I feel exquisite pleasure in dwelling on the recollections of childhood, before misfortune had tainted my mind, and changed its bright visions of extensive usefulness into gloomy and narrow reflections upon self. Besides, in drawing the picture of my early days, I also record those events which led, by insensible steps, to my after tale of misery: for when I would account to myself for the birth of that passion, which afterwards ruled my destiny, I find it arise, like a mountain river, from ignoble and almost forgotten sources; but, swelling as it proceeded, it became the torrent which, in its course, has swept away all my hopes and joys.

Natural philosophy is the genius that has regulated my fate; I desire, therefore, in this narration, to state those facts which led to my predilection for that science. When I was thirteen years of age, we all went on a party of pleasure to the baths near Thonon: the inclemency of the weather obliged us to remain a day confined to the inn. In this house I chanced to find a volume of the works of Cornelius Agrippa. I opened it with apathy; the theory which he attempts to demonstrate, and the wonderful facts which he relates, soon changed this feeling into enthusiasm. A new light seemed to dawn upon my mind; and, bounding with joy, I communicated my discovery to my father. My father looked carelessly at the title page of my book, and said, “Ah! Cornelius Agrippa! My dear Victor, do not waste your time upon this; it is sad trash.”

If, instead of this remark, my father had taken the pains to explain to me that the principles of Agrippa had been entirely exploded, and that a modern system of science had been introduced, which possessed much greater powers than the ancient, because the powers of the latter were chimerical, while those of the former were real and practical; under such circumstances, I should certainly have thrown Agrippa aside, and have contented my imagination, warmed as it was, by returning with greater ardour to my former studies. It is even possible that the train of my ideas would never have received the fatal impulse that led to my ruin. But the cursory glance my father had taken of my volume by no means assured me that he was acquainted with its contents; and I continued to read with the greatest avidity.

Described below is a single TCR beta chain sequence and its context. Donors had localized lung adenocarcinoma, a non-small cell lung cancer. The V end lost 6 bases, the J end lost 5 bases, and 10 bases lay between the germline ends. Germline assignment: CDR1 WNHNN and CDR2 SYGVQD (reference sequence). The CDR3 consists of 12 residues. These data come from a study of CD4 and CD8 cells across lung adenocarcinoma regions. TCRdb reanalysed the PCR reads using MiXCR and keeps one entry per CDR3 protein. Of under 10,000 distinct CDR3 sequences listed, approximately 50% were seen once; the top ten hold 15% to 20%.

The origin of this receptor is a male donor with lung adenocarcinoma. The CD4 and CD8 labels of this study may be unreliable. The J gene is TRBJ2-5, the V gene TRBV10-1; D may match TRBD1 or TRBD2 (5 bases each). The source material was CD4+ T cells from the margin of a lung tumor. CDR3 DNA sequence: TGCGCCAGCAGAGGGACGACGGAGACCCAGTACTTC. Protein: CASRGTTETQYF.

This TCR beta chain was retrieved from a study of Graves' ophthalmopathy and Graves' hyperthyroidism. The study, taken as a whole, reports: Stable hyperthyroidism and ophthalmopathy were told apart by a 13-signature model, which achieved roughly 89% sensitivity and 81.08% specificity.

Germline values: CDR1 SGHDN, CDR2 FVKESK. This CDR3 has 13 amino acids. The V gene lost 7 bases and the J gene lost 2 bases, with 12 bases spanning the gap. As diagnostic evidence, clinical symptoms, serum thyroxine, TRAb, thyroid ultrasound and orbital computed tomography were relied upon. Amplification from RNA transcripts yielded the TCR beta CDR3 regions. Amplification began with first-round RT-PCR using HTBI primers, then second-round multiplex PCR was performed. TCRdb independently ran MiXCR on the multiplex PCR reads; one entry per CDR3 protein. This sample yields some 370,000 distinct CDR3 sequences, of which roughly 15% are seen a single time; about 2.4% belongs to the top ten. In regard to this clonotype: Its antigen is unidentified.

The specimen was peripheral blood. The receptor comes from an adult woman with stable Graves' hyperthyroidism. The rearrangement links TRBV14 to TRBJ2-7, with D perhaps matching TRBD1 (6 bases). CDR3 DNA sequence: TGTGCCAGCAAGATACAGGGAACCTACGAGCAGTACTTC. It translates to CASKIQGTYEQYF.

When I returned home, my first care was to procure the whole works of this author, and afterwards of Paracelsus and Albertus Magnus. I read and studied the wild fancies of these writers with delight; they appeared to me treasures known to few beside myself. I have described myself as always having been embued with a fervent longing to penetrate the secrets of nature. In spite of the intense labour and wonderful discoveries of modern philosophers, I always came from my studies discontented and unsatisfied. Sir Isaac Newton is said to have avowed that he felt like a child picking up shells beside the great and unexplored ocean of truth. Those of his successors in each branch of natural philosophy with whom I was acquainted appeared, even to my boy's apprehensions, as tyros engaged in the same pursuit.

The untaught peasant beheld the elements around him, and was acquainted with their practical uses. The most learned philosopher knew little more. He had partially unveiled the face of Nature, but her immortal lineaments were still a wonder and a mystery. He might dissect, anatomise, and give names; but, not to speak of a final cause, causes in their secondary and tertiary grades were utterly unknown to him. I had gazed upon the fortifications and impediments that seemed to keep human beings from entering the citadel of nature, and rashly and ignorantly I had repined.

But here were books, and here were men who had penetrated deeper and knew more. I took their word for all that they averred, and I became their disciple. It may appear strange that such should arise in the eighteenth century; but while I followed the routine of education in the schools of Geneva, I was, to a great degree, self taught with regard to my favourite studies. My father was not scientific, and I was left to struggle with a child's blindness, added to a student's thirst for knowledge. Under the guidance of my new preceptors, I entered with the greatest diligence into the search of the philosopher's stone and the elixir of life; but the latter soon obtained my undivided attention. Wealth was an inferior object; but what glory would attend the discovery, if I could banish disease from the human frame, and render man invulnerable to any but a violent death!